The law on surrogacy has been evolving and has culminated in the Human Fertilisation and Embryology Act 2008 which is fully in force from 6th April 2010. There are specific rules on the acquisition of parental status for those in a male and female same sex partnerships and for the determination of who is a parent. The Act allows both civil partners and those in "an enduring family relationship" to apply for a Parental Order for children born to a surrogate. The law relating children born of a surrogate is complicated especially where the child is born through an overseas surrogacy arrangement.
There are two types of surrogacy; traditional surrogacy, where the child is the genetic child of the surrogate mother, and gestational surrogacy, where there is no such genetic connection.
In England the provision of fertility and assisted reproduction services is strictly controlled and licensed. It is illegal to advertise for a surrogate or to advertise a willingness to become a surrogate. It is illegal for any person (but not the surrogate and commissioning parents) to make arrangements or negotiate a surrogacy arrangement on a commercial basis.
Accordingly organisations that assist with surrogacy arrangements in England are strictly controlled as non-profit entities.
The most important legal aspect is the acquisition by the commissioning parents of legal parenthood. Whether a traditional or gestational surrogacy, under English law the birth mother always has parental responsibility for the child. If she is married or in a civil partnership the partner will be treated as the other parent. The HFEA provides the means by which the parental responsibility of the birth mother is removed and all parental rights are vested in the commissioning couple equally. This is called a Parental Order.
In considering whether or not to grant a Parental Order the Court has to be satisfied that:-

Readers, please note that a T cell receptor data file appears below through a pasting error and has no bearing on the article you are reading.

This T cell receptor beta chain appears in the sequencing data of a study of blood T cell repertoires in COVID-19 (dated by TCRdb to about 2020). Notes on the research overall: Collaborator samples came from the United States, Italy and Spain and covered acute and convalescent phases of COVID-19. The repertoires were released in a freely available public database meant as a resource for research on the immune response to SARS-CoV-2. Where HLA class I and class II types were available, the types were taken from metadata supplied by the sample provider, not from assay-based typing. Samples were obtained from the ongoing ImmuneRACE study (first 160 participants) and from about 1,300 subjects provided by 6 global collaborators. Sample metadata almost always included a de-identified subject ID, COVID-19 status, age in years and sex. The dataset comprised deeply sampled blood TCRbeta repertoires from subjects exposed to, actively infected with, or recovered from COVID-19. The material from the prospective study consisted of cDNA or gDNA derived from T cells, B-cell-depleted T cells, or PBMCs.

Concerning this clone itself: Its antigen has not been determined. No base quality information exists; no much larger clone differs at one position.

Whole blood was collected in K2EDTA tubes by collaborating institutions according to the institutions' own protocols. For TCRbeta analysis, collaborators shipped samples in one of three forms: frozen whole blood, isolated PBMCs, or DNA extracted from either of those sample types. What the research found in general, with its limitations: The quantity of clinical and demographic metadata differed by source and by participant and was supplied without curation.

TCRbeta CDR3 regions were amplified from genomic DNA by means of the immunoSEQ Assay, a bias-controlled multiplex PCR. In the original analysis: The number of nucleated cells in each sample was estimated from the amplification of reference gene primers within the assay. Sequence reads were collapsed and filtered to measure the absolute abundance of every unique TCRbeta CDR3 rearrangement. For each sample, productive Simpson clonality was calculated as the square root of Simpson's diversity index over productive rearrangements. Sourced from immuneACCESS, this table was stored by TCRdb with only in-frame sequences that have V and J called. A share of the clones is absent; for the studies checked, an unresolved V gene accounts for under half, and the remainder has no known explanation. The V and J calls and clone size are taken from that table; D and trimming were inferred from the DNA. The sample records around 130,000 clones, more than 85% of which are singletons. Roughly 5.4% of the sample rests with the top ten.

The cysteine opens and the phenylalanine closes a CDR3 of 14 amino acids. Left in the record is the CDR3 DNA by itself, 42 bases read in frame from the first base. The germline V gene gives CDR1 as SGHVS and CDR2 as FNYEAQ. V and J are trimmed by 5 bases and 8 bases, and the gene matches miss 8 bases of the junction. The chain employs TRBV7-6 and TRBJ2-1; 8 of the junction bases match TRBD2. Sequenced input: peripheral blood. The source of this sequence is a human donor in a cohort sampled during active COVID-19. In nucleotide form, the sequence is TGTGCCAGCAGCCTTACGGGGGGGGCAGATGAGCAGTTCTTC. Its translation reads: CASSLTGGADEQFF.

What constitutes reasonable expenses will be the subject of court scrutiny. It has been said that the court must be alive to what are, in effect, commercial arrangements and "anything that looks like a simple payment for buying children overseas".
A reporting officer will be appointed by the court to undertake a comprehensive enquiry into the living arrangements for the child and the payments made to the surrogate.
In England surrogacy agreements are not binding and cannot be enforced. To avoid uncertainty and the withdrawal of consent many commissioning parents make overseas arrangements in a country where they are binding.
With overseas arrangements, complex issues of immigration and nationality law arise. It will be necessary to obtain permission for the child to enter the UK for immigration purposes.
Problems in obtaining a Parental Order are most likely to arise where a commissioning couple have inadvertently breached the provisions of the HFEA or have immigration problems. It is inevitable that there will be a number of reported cases coming before the courts for determination on the provisions, implementation and consequences of the HFEA 2008.
Commissioning parents must remember that where a child is born into or joins any family other consequences flow. For example, it will be necessary for the commissioning parents to consider making wills and to consider provision for a child in the event that one or both of them pre-decease the child.
Click here to read From Heartbreak to Triple the Joy, the story of Edward and Karin Wong's journey to the birth of their triplets via gestational surrogacy, assisted by an international team of surrogacy experts including Dawson Cornwell.